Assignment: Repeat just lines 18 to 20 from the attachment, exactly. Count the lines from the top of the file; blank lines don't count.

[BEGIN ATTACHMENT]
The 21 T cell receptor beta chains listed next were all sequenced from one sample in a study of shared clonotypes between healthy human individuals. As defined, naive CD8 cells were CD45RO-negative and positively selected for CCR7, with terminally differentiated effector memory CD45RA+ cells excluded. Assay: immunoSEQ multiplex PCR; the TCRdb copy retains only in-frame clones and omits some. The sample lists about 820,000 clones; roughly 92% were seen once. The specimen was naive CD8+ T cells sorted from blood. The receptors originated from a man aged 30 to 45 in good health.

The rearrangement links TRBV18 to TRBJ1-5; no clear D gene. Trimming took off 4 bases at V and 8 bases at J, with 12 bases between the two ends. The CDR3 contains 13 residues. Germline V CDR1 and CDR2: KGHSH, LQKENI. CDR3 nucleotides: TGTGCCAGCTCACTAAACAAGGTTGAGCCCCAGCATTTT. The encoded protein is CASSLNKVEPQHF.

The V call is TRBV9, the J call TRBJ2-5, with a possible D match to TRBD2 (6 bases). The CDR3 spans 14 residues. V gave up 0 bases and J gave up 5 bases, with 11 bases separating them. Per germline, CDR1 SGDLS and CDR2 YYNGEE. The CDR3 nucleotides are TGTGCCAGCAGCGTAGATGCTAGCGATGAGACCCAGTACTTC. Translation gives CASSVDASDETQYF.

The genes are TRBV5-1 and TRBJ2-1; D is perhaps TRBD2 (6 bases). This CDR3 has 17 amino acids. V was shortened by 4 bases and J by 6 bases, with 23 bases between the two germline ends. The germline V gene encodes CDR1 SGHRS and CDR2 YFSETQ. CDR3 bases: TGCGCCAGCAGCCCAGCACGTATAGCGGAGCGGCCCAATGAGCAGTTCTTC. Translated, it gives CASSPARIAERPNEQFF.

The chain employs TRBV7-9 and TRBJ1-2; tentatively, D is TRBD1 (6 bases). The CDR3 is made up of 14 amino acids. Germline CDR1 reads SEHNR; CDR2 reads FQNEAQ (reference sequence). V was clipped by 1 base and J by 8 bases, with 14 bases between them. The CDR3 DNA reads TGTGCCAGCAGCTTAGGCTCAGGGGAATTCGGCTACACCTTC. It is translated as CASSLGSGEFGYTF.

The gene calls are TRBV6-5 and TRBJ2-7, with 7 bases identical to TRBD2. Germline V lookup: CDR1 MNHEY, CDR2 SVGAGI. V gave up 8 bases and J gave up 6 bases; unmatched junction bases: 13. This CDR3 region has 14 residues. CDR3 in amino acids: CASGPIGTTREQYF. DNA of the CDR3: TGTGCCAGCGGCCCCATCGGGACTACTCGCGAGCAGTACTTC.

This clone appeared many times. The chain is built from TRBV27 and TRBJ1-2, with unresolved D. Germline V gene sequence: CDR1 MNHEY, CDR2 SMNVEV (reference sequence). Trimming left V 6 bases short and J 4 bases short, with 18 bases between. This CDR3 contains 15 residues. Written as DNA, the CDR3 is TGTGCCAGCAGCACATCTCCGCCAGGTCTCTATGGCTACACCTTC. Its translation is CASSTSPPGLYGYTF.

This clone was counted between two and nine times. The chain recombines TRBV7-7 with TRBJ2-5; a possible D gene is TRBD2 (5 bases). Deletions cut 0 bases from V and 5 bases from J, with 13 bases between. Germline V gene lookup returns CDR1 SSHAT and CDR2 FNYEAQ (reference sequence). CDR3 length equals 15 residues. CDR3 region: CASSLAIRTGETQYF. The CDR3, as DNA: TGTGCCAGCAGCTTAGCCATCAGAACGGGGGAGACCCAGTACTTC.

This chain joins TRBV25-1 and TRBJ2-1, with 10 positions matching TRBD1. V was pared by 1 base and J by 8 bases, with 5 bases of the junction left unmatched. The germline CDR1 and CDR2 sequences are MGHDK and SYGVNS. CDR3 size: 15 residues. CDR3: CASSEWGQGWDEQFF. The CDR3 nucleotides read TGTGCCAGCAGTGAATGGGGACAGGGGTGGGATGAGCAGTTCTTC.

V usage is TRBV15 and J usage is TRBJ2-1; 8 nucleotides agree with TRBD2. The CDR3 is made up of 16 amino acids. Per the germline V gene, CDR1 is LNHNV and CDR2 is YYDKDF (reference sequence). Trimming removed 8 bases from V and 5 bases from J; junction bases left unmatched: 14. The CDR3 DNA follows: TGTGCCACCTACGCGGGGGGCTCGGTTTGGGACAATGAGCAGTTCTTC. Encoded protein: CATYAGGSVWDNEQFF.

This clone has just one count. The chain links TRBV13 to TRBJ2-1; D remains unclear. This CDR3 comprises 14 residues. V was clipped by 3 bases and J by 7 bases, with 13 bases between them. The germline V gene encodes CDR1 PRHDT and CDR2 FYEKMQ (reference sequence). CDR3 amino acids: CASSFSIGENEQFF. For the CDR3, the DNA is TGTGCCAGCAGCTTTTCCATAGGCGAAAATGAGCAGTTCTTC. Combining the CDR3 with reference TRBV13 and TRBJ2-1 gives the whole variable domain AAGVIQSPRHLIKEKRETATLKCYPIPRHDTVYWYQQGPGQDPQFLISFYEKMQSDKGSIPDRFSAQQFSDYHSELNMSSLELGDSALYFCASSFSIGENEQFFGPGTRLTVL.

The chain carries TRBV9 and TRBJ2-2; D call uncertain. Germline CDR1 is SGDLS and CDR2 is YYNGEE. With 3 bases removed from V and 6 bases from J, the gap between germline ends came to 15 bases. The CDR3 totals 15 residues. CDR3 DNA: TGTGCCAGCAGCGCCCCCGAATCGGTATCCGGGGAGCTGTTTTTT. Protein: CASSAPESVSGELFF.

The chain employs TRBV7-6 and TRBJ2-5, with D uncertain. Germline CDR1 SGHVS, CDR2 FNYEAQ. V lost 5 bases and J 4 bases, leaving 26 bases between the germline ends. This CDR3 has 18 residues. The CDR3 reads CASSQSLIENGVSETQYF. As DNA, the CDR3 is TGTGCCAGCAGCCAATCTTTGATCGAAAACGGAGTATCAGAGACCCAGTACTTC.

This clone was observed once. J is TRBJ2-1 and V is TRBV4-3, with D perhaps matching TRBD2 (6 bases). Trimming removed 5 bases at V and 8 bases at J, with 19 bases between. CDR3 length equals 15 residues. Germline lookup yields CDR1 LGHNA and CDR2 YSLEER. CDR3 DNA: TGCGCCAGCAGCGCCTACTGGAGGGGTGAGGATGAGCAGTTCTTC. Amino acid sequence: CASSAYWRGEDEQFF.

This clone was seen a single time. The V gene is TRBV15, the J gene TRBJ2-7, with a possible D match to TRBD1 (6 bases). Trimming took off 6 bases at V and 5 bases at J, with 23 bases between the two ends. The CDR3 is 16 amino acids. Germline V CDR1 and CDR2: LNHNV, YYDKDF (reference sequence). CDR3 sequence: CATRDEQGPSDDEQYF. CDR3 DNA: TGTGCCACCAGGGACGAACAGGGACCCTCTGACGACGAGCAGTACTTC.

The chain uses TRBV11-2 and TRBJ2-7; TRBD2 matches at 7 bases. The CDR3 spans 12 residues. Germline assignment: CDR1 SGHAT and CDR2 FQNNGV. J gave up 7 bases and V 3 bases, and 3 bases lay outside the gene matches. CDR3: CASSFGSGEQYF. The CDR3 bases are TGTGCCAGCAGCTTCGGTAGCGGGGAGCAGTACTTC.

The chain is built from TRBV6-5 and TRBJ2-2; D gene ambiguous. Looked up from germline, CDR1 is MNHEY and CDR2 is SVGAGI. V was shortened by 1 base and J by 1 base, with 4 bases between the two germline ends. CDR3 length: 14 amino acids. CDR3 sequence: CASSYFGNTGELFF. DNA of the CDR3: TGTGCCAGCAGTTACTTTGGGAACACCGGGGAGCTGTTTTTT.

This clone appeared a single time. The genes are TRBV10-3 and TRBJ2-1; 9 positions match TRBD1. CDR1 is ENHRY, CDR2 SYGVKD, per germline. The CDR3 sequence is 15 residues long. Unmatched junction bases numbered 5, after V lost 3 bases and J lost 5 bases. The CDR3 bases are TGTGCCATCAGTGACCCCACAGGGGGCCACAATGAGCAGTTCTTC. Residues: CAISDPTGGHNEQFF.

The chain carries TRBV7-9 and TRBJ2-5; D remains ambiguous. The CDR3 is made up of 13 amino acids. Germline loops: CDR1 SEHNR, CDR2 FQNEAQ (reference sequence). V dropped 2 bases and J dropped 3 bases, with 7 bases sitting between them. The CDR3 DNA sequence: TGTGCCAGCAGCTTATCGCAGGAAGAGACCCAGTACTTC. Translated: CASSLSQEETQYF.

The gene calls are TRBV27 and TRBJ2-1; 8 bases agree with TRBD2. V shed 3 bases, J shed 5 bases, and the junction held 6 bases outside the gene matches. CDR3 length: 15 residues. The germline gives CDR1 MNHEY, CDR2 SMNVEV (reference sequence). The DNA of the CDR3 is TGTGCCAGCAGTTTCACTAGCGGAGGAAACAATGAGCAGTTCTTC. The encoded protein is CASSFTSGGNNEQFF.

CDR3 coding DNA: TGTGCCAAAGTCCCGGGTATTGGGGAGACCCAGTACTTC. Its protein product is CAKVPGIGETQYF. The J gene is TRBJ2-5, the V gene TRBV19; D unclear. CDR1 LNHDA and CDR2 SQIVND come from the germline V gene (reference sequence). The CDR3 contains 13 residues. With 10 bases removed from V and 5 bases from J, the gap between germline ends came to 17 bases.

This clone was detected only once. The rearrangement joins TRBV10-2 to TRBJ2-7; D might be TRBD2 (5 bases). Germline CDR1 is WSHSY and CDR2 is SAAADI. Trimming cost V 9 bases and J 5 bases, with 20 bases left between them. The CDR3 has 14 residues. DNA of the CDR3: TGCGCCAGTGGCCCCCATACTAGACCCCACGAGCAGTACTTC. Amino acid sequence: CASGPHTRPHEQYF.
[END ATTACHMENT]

This clone appeared a single time. The genes are TRBV10-3 and TRBJ2-1; 9 positions match TRBD1. CDR1 is ENHRY, CDR2 SYGVKD, per germline. The CDR3 sequence is 15 residues long. Unmatched junction bases numbered 5, after V lost 3 bases and J lost 5 bases. The CDR3 bases are TGTGCCATCAGTGACCCCACAGGGGGCCACAATGAGCAGTTCTTC. Residues: CAISDPTGGHNEQFF.

The chain carries TRBV7-9 and TRBJ2-5; D remains ambiguous. The CDR3 is made up of 13 amino acids. Germline loops: CDR1 SEHNR, CDR2 FQNEAQ (reference sequence). V dropped 2 bases and J dropped 3 bases, with 7 bases sitting between them. The CDR3 DNA sequence: TGTGCCAGCAGCTTATCGCAGGAAGAGACCCAGTACTTC. Translated: CASSLSQEETQYF.

The gene calls are TRBV27 and TRBJ2-1; 8 bases agree with TRBD2. V shed 3 bases, J shed 5 bases, and the junction held 6 bases outside the gene matches. CDR3 length: 15 residues. The germline gives CDR1 MNHEY, CDR2 SMNVEV (reference sequence). The DNA of the CDR3 is TGTGCCAGCAGTTTCACTAGCGGAGGAAACAATGAGCAGTTCTTC. The encoded protein is CASSFTSGGNNEQFF.